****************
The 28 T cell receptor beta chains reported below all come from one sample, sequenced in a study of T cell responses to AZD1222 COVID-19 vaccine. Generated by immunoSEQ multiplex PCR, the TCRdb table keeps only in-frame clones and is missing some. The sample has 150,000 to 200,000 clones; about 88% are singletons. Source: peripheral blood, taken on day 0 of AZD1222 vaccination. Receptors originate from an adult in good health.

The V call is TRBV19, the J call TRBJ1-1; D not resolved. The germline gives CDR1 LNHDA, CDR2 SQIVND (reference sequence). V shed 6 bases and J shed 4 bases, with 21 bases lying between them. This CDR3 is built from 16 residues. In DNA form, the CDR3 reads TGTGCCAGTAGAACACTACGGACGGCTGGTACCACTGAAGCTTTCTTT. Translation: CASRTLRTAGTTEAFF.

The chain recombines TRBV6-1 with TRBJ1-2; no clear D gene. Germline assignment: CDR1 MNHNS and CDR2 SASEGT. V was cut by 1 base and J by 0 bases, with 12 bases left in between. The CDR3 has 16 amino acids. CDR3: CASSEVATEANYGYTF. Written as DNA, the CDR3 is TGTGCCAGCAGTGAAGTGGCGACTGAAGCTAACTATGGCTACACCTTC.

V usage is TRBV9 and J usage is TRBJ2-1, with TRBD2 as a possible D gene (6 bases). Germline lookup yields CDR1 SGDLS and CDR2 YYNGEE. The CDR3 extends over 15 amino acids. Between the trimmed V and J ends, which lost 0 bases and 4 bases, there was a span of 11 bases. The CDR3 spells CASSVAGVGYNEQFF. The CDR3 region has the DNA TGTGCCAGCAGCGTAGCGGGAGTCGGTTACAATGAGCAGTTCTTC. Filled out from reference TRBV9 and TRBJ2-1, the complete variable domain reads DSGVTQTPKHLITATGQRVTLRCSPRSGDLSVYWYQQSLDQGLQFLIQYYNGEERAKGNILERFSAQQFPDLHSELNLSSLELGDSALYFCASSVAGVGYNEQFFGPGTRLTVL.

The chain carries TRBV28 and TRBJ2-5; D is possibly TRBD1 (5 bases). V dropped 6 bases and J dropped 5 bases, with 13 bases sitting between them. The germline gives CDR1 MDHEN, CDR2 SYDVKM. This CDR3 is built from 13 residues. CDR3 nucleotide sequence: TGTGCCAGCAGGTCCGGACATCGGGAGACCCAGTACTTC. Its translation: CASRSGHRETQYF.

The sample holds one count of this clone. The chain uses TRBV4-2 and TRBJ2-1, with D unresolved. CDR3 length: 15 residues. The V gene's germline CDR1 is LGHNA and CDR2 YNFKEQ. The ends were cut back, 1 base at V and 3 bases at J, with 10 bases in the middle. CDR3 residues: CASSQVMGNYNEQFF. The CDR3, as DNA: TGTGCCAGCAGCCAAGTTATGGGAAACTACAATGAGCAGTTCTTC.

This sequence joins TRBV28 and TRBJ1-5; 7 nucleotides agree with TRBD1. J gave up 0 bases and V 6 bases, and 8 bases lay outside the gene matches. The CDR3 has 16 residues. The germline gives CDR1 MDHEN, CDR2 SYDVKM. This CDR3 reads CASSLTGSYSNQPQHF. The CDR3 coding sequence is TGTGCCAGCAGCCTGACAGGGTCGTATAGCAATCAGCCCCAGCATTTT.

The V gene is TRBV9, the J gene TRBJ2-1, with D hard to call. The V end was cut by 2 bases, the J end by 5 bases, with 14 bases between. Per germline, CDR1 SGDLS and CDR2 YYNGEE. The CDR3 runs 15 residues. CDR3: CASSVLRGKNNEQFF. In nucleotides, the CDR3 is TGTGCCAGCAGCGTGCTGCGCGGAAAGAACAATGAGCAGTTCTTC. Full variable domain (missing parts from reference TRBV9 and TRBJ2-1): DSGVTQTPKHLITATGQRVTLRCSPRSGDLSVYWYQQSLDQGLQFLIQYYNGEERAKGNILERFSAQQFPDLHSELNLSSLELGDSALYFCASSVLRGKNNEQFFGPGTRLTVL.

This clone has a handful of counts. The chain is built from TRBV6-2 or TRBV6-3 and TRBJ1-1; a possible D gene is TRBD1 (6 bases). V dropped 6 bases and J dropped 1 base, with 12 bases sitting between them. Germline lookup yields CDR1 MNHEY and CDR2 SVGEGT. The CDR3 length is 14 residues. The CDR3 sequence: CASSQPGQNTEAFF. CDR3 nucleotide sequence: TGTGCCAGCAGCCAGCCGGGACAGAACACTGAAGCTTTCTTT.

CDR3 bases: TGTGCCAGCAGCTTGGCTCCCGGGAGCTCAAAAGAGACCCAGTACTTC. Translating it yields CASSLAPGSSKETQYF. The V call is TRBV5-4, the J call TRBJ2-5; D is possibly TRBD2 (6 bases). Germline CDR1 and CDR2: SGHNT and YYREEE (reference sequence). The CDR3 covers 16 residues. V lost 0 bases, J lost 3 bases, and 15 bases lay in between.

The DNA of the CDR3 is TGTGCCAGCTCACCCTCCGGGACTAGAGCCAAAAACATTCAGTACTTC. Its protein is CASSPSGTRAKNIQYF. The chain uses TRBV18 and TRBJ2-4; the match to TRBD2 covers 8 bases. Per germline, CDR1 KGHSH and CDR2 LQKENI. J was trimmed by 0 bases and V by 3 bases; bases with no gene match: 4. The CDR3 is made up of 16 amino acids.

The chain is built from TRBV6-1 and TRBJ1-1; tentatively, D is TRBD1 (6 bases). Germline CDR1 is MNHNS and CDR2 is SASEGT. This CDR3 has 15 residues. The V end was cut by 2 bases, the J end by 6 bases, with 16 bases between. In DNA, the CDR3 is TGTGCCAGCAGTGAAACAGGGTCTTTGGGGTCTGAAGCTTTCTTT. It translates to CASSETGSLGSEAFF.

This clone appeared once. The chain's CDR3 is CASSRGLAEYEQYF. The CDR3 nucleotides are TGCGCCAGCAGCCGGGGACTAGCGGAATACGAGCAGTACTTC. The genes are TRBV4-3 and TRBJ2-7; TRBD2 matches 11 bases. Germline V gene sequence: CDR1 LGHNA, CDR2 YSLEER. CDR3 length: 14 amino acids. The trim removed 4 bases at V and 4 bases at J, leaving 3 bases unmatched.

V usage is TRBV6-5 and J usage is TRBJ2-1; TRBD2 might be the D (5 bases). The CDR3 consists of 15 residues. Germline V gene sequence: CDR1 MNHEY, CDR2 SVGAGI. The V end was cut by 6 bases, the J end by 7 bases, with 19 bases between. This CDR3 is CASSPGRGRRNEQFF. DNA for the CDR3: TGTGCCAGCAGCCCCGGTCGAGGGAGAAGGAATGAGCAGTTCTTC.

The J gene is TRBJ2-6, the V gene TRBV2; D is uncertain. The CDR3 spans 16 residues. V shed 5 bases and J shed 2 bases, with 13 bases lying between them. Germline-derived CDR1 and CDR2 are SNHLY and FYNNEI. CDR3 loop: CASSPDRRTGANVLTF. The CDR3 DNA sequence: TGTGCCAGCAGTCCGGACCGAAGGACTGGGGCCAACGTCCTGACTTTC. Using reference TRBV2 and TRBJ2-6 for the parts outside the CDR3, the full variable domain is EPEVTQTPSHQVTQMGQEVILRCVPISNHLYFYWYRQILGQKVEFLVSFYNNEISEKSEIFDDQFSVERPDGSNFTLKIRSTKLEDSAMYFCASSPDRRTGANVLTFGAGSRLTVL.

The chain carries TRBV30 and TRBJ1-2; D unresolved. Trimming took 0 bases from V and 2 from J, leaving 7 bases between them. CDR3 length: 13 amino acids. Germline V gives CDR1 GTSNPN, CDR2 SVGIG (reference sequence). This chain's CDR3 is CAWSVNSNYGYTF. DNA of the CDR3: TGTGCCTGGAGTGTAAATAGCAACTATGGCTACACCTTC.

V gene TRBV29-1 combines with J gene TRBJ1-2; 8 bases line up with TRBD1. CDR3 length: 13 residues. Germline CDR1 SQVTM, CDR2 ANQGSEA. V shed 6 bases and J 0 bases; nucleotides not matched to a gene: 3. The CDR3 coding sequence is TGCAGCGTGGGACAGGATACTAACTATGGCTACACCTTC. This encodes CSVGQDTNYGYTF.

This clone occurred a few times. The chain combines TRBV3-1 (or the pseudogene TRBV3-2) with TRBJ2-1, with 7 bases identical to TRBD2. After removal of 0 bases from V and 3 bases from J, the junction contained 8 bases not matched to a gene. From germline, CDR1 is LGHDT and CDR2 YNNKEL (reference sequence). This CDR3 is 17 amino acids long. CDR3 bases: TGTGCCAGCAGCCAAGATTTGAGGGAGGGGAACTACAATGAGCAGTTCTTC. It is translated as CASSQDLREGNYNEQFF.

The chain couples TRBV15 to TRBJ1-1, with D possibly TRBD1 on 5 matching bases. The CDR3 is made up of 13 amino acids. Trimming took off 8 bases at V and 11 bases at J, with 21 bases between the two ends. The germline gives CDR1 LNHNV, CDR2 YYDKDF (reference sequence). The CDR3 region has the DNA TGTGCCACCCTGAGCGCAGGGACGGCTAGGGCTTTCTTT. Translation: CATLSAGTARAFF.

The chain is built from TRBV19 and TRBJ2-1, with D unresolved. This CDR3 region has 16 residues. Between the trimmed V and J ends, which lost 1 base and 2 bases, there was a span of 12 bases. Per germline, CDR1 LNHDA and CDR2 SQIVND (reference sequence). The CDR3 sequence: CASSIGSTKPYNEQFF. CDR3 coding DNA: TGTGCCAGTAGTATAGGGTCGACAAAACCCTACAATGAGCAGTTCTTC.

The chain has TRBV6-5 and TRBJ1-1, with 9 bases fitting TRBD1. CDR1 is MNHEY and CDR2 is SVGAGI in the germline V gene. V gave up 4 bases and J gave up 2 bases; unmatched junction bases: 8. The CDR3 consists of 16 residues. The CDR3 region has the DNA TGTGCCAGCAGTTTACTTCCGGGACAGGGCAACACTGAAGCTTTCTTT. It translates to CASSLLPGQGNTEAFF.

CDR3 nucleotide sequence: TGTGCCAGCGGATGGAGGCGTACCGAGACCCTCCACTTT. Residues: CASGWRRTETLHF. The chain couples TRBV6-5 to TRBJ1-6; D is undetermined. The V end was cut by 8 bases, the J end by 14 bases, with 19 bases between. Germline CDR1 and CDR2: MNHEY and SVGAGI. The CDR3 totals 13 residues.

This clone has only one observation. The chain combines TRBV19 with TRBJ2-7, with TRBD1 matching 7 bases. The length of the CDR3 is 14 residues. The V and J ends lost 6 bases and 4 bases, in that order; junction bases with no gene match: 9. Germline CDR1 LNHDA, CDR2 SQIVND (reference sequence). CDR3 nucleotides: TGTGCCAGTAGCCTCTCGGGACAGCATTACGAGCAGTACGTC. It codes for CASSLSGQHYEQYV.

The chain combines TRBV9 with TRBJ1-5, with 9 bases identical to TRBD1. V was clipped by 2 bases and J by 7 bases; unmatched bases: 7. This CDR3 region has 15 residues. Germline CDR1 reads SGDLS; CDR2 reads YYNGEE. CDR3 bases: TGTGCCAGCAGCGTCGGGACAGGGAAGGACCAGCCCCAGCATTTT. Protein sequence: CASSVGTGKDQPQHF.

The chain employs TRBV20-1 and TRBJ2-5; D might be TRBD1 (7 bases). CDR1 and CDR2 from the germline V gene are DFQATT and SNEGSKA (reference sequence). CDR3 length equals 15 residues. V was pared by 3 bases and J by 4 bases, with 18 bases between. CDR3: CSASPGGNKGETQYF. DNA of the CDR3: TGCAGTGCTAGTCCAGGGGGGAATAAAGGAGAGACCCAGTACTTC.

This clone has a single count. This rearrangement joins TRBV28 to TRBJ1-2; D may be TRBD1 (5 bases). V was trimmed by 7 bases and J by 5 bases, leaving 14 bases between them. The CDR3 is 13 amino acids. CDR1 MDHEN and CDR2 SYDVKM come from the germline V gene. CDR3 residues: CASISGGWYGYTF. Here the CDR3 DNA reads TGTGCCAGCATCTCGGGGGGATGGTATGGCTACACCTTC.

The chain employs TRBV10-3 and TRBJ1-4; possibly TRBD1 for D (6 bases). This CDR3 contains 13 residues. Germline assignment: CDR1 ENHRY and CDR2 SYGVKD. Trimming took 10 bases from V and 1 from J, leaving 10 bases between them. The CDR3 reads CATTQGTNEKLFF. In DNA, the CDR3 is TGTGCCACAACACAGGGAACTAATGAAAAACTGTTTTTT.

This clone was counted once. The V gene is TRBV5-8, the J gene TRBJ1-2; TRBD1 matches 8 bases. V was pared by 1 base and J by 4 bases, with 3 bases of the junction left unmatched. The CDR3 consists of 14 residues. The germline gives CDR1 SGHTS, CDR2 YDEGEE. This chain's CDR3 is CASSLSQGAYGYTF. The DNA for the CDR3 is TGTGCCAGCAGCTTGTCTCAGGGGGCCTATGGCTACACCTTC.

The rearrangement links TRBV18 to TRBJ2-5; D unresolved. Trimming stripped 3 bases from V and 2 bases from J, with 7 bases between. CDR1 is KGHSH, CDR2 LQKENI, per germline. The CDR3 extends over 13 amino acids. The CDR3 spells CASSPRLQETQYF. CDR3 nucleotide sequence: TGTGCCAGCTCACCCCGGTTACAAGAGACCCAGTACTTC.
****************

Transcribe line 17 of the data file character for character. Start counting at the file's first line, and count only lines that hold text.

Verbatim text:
V gene TRBV29-1 combines with J gene TRBJ1-2; 8 bases line up with TRBD1. CDR3 length: 13 residues. Germline CDR1 SQVTM, CDR2 ANQGSEA. V shed 6 bases and J 0 bases; nucleotides not matched to a gene: 3. The CDR3 coding sequence is TGCAGCGTGGGACAGGATACTAACTATGGCTACACCTTC. This encodes CSVGQDTNYGYTF.